I called them this morning and got a quote for the Interstate battery that they stocked for those people who asked for an upgrade from the factory battery (which, for some damn reason, is more expensive, even though it's garbage). $95, they said—same as list. And the $120 for labor isn't just hooking up the red wire to the red bolt and the black wire to the black one with all the acid corrosion dribbling from it. It also involves thoroughly testing the charging and starting systems, checking for parasitic drains, and—oh yes—ensuring that the weird idle problem and the randomly blinking warning lights have gone away with the new battery.

I called up a friend who works in a garage; we'd planned that if Bob Lewis had quoted some outrageously inflated price for the Interstate battery, I'd have just gone and bought my own, met him there, and replaced the battery using his tools in the Bob Lewis parking lot while their service techs and salespeople grumbled. But it wasn't to be—their quoted parts price was certainly fair, and their labor price, my friend told me, actually sounded like a damn good deal what with everything that came with it. Certainly more reassuring than tinkering at it for hours with what tools fit in his truck.

So I gave them the go-ahead. And now my car is back in my hands; it's idling happily at 700 rpm, just like before, and the electrical system seems to be behaving itself nicely.

Whatever a bad battery has to do with regulating idle speed, it certainly seems to have fixed this problem; the invoice says "S11 directly related to Line A," where S11 is the idle problem and Line A is the bad battery. And over the past two weeks, I have noticed occasional little hesitations and hiccups on startup, which I had chalked up to the variations in power drain caused by various things being unplugged which shouldn't have been, but apparently was the result of the battery indeed being on its last legs. (Which, of course, casts some doubt on whether the mass airflow sensor needed to be replaced after all, or whether it was just getting a low voltage reading from the battery—but that's probably something we'll never know. If Bob Lewis replaced that part unnecessarily, it sucks, but it's understandable.)

But now we turn our attention to the stereo, the thing that was completely un-turn-on-able when I got it back from Midas.

To refresh: when Midas replaced my clutch, I had asked them to check out that trunk-mounted power outlet and see if they could determine why it wasn't working (it had never been plugged in by the factory, it turned out). Midas couldn't figure this out. But apparently, in the process of checking, and though I can't for the life of me figure out why they would do this, they jimmied my stereo system out of the dashboard, unplugged it from power, and then jammed it back in again.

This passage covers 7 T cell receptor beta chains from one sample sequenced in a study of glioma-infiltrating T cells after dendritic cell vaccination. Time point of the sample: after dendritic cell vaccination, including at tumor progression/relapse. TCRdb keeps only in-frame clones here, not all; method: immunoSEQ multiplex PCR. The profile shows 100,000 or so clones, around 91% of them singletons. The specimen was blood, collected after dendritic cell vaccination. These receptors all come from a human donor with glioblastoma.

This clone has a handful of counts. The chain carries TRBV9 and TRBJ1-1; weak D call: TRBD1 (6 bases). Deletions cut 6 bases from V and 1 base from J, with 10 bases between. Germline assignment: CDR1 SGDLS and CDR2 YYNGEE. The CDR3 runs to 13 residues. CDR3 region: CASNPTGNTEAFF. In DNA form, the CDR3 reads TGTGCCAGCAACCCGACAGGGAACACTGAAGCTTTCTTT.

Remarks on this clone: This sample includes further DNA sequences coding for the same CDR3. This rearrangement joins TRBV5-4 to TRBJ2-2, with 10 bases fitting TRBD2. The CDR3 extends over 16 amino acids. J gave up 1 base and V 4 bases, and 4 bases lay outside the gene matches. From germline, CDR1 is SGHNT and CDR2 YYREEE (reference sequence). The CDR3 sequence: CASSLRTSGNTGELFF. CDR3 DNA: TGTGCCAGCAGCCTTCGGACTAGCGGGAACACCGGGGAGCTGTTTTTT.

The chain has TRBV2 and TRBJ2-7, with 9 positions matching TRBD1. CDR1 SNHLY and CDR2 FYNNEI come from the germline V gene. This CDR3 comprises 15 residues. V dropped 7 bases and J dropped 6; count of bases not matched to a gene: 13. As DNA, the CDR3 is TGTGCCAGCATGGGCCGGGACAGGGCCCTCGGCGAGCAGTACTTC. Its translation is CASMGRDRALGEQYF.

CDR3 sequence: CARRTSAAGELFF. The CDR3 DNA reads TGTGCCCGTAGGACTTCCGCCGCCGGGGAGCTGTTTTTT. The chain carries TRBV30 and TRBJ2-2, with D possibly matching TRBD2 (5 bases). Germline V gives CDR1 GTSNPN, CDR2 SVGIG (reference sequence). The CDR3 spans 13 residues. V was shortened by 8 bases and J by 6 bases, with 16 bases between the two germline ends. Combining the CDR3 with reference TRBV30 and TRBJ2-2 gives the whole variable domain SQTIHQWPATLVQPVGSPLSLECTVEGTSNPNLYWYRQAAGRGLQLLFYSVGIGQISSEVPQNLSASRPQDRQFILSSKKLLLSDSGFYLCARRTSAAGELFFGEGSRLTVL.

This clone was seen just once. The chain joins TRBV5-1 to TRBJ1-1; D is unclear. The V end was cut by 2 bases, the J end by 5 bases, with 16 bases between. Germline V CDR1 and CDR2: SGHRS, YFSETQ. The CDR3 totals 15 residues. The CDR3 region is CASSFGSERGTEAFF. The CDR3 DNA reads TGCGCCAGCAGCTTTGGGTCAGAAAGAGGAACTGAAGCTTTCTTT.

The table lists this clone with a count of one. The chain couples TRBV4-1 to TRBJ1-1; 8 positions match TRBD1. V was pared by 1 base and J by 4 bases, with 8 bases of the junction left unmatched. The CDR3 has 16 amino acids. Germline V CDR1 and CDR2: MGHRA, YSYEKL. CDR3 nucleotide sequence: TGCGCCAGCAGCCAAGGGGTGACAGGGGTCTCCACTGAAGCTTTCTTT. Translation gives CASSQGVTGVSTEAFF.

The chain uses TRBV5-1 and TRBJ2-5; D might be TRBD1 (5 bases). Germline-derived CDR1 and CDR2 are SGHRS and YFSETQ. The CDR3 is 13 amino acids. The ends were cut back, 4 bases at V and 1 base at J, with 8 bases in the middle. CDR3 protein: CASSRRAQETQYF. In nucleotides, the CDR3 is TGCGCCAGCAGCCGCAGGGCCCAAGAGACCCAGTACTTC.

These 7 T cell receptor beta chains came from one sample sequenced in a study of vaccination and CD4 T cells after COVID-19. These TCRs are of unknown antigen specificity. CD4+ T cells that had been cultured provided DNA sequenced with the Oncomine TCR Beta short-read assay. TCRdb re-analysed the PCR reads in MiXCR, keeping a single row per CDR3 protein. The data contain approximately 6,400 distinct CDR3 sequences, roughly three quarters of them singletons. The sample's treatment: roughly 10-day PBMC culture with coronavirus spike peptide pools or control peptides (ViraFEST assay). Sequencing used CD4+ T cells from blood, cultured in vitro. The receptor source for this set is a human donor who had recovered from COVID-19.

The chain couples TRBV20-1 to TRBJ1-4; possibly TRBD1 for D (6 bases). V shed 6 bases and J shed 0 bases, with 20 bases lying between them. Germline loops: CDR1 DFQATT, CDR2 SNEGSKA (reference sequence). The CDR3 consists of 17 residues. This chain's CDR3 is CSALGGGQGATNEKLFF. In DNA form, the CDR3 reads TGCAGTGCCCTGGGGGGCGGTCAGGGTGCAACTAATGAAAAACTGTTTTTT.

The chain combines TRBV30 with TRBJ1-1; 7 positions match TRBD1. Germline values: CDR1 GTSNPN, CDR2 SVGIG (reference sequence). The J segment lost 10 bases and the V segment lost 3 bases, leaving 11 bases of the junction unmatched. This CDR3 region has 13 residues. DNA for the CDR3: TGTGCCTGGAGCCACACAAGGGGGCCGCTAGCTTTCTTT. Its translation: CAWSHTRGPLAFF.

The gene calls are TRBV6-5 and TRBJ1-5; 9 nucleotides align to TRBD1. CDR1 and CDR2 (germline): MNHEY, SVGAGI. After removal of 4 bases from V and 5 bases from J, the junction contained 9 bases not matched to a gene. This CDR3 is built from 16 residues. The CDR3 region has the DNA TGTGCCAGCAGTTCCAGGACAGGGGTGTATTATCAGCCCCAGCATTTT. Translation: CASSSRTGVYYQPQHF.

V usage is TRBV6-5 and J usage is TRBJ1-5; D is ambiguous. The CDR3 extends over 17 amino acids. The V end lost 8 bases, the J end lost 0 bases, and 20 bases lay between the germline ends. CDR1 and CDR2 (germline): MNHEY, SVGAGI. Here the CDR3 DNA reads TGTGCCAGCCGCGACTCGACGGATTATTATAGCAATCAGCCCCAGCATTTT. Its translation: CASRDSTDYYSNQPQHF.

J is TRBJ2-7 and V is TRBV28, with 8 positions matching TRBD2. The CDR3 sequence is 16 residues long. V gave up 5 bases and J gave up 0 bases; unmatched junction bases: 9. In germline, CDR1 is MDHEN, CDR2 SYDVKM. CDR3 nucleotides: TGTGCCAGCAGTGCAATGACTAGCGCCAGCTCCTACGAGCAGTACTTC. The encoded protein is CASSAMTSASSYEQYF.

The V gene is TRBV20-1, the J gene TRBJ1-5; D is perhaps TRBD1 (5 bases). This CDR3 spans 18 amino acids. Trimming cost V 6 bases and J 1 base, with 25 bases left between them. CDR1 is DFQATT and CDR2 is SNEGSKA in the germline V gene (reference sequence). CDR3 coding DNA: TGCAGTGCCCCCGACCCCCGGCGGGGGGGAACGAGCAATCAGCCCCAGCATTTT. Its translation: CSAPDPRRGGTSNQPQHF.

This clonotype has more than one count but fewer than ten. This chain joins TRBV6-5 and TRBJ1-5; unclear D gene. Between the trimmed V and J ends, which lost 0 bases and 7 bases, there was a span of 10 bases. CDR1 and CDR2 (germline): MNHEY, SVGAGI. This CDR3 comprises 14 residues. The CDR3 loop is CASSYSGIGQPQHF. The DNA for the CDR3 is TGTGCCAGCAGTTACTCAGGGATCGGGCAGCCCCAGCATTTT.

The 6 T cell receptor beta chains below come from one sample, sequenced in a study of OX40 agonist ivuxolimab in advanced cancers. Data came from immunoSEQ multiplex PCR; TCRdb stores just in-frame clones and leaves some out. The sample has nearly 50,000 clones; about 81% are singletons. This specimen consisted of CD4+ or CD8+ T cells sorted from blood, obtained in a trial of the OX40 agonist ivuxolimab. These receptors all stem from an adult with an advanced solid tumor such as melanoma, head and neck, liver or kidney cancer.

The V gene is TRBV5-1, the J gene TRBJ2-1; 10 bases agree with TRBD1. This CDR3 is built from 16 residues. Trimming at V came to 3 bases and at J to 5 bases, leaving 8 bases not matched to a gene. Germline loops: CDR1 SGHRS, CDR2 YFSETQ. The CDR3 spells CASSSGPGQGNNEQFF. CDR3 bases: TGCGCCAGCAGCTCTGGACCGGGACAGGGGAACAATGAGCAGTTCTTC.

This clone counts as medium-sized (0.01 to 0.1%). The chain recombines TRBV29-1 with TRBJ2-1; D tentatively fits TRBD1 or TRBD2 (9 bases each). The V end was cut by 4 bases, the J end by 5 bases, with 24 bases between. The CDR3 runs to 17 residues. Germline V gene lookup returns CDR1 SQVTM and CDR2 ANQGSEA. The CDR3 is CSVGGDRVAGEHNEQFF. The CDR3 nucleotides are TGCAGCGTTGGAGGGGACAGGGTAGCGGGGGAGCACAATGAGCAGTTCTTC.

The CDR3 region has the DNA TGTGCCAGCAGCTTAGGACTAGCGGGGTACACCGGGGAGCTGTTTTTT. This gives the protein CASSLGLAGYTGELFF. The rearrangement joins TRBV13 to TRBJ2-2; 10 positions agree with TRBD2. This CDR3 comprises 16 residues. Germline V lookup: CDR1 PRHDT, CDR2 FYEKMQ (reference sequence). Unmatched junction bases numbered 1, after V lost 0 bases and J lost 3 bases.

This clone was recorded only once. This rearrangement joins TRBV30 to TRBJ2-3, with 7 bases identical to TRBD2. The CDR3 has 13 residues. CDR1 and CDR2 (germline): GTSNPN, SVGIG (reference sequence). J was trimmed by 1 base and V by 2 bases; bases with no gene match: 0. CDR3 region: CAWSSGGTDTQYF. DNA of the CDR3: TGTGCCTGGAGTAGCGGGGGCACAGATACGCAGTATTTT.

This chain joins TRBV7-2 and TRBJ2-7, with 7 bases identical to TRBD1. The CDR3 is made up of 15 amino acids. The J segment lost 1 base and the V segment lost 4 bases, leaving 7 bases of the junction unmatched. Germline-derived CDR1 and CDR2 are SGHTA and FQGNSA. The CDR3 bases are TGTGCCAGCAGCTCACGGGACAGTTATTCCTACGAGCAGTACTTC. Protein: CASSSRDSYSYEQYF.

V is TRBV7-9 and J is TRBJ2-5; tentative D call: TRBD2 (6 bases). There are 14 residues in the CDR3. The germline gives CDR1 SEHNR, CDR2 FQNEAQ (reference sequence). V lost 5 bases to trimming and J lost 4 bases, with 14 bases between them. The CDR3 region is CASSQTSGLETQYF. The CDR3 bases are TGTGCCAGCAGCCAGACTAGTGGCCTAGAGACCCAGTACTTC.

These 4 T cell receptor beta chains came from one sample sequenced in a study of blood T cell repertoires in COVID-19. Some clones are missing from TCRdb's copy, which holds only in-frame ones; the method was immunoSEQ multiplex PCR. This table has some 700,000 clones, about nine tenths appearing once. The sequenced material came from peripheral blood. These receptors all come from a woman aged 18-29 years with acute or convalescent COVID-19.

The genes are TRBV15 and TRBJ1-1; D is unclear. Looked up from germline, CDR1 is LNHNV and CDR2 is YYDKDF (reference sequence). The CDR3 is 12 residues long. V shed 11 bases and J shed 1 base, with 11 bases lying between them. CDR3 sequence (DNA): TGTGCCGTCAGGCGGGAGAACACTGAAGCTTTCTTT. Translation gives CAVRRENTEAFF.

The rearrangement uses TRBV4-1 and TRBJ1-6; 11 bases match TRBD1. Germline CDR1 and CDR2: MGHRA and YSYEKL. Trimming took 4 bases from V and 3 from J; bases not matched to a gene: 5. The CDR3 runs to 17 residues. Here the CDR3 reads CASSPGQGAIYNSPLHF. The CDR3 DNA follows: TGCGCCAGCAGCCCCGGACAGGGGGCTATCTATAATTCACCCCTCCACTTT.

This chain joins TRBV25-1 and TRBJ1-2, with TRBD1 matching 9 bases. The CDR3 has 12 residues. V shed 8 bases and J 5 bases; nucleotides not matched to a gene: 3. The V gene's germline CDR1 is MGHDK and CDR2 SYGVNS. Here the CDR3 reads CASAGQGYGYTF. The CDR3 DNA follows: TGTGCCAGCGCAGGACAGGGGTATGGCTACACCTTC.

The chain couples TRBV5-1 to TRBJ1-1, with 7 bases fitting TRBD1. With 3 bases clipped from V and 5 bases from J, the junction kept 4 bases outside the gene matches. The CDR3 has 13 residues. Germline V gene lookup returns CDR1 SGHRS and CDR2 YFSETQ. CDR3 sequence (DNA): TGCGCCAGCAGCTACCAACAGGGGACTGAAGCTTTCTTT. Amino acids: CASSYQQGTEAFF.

But it doesn't end there. Oh no.

See, the reason why I didn't simply turn the car around and rub Midas' face in it the moment I noticed that the stereo wasn't turning on was that I thought it was simply the case that the stereo had gone into Theft Lockout mode, and I'd have to punch in some sequence of numbers to revive it, as directed by my owner's manual. (I'd had to do that a couple of times in the past, like when I installed the CD player—whenever the stereo is disconnected from power it has to be re-keyed to become usable again.) The clock had also been reset and the power windows were behaving oddly, both symptoms of the battery having been generally disconnected, so I assumed. So it wasn't until I got the car home and pored over the owner's manual that I realized that if the stereo were in lockout mode, it would be powering up, but it would say SAFE on the screen; since it wasn't powering up at all, this was a different problem.

And thus it wasn't until I got the car back, today, that I finally got to examine it and see just to what extent Midas had thrashed the hell out of my stereo.

I had a tape adapter in the tape deck when I gave it to Midas; it's what I use to connect my iPod to the stereo these days. When the stereo wasn't powering up, there was no way to try to eject the tape, so I didn't try. But now, on the way back to work after picking up the car, on a whim I hit the eject button. And the tape ground and writhed and tried to push its way out the door—but the door was flapped down in front of it, and the tape was trapped like a roach in a roach motel. TAPE ERROR, said the display.

Hmm.